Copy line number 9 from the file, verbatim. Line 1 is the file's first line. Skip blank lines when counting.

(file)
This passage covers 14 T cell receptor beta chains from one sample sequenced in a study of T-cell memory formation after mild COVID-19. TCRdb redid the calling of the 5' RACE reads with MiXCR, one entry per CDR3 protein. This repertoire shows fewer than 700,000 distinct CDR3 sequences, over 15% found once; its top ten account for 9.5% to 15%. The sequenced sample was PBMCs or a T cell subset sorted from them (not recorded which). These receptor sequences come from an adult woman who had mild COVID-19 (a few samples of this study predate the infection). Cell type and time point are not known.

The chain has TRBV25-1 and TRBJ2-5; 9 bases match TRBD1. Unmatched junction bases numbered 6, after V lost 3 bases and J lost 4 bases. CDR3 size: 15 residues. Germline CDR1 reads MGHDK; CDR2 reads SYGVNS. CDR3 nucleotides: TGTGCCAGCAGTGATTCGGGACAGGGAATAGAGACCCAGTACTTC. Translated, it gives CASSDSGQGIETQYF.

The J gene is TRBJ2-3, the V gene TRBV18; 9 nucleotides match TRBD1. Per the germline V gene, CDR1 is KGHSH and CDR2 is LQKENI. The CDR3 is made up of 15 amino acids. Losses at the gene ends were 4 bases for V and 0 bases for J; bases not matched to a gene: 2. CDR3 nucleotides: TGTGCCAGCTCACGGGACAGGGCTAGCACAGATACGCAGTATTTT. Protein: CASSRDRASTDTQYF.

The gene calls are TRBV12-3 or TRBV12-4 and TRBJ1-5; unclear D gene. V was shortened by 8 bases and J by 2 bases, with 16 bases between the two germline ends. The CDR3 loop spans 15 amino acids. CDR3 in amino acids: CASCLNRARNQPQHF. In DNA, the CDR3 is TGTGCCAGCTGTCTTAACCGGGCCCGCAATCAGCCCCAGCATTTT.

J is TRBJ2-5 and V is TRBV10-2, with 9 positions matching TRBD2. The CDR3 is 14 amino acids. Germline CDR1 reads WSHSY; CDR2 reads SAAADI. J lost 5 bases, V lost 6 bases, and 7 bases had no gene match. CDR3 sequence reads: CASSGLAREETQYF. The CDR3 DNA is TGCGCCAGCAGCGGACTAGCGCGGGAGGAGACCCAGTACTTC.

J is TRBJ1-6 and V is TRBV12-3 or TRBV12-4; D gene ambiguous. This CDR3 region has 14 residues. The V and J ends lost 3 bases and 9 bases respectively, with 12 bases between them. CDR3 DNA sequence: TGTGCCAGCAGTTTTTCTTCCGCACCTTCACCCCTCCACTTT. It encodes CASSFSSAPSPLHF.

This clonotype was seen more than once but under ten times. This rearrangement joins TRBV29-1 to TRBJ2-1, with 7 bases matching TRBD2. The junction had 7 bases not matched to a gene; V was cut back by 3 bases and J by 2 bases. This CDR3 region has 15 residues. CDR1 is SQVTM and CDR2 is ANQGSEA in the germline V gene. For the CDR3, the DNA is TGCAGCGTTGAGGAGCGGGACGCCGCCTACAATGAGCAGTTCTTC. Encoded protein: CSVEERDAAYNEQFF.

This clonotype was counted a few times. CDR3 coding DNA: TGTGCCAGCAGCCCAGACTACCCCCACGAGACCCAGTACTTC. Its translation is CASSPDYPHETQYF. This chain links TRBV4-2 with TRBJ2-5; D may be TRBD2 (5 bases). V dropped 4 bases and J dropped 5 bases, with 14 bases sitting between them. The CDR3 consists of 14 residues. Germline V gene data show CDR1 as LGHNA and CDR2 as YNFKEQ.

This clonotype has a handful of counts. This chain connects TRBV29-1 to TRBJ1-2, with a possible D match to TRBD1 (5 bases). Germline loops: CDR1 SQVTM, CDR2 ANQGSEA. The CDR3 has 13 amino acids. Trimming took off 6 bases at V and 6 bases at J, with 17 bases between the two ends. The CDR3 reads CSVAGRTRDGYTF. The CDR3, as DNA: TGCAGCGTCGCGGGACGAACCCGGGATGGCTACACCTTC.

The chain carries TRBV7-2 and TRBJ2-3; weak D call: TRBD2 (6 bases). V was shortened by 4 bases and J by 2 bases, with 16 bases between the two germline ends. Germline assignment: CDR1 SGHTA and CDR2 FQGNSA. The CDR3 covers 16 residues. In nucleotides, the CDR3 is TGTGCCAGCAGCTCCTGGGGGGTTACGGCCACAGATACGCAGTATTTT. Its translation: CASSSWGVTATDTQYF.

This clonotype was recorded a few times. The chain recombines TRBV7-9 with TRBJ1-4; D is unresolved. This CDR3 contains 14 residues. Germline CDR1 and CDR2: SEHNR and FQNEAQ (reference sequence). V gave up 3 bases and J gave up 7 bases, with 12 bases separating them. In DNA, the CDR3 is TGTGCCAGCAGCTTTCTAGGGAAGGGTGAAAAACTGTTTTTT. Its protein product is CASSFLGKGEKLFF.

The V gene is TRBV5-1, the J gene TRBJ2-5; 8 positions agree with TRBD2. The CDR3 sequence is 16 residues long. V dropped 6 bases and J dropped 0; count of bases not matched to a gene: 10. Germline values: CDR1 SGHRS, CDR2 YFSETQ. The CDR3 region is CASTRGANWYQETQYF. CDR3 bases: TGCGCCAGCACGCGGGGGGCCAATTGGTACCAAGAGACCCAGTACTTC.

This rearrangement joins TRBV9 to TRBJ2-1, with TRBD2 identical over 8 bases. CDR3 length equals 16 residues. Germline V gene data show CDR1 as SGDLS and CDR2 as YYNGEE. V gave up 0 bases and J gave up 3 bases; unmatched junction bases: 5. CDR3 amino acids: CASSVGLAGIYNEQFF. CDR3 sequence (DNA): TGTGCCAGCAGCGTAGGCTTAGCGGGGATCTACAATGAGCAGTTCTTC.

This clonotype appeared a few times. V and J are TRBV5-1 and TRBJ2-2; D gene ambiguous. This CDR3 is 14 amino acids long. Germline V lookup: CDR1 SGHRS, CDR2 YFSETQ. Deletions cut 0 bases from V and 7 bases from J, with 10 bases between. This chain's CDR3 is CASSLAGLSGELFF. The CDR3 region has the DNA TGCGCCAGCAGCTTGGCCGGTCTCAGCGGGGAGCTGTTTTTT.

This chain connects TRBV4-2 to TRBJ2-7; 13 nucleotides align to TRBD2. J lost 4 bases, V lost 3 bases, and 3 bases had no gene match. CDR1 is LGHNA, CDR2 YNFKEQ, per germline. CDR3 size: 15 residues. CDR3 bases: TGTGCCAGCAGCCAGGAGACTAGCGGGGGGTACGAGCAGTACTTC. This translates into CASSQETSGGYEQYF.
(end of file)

This clonotype has a handful of counts. This chain connects TRBV29-1 to TRBJ1-2, with a possible D match to TRBD1 (5 bases). Germline loops: CDR1 SQVTM, CDR2 ANQGSEA. The CDR3 has 13 amino acids. Trimming took off 6 bases at V and 6 bases at J, with 17 bases between the two ends. The CDR3 reads CSVAGRTRDGYTF. The CDR3, as DNA: TGCAGCGTCGCGGGACGAACCCGGGATGGCTACACCTTC.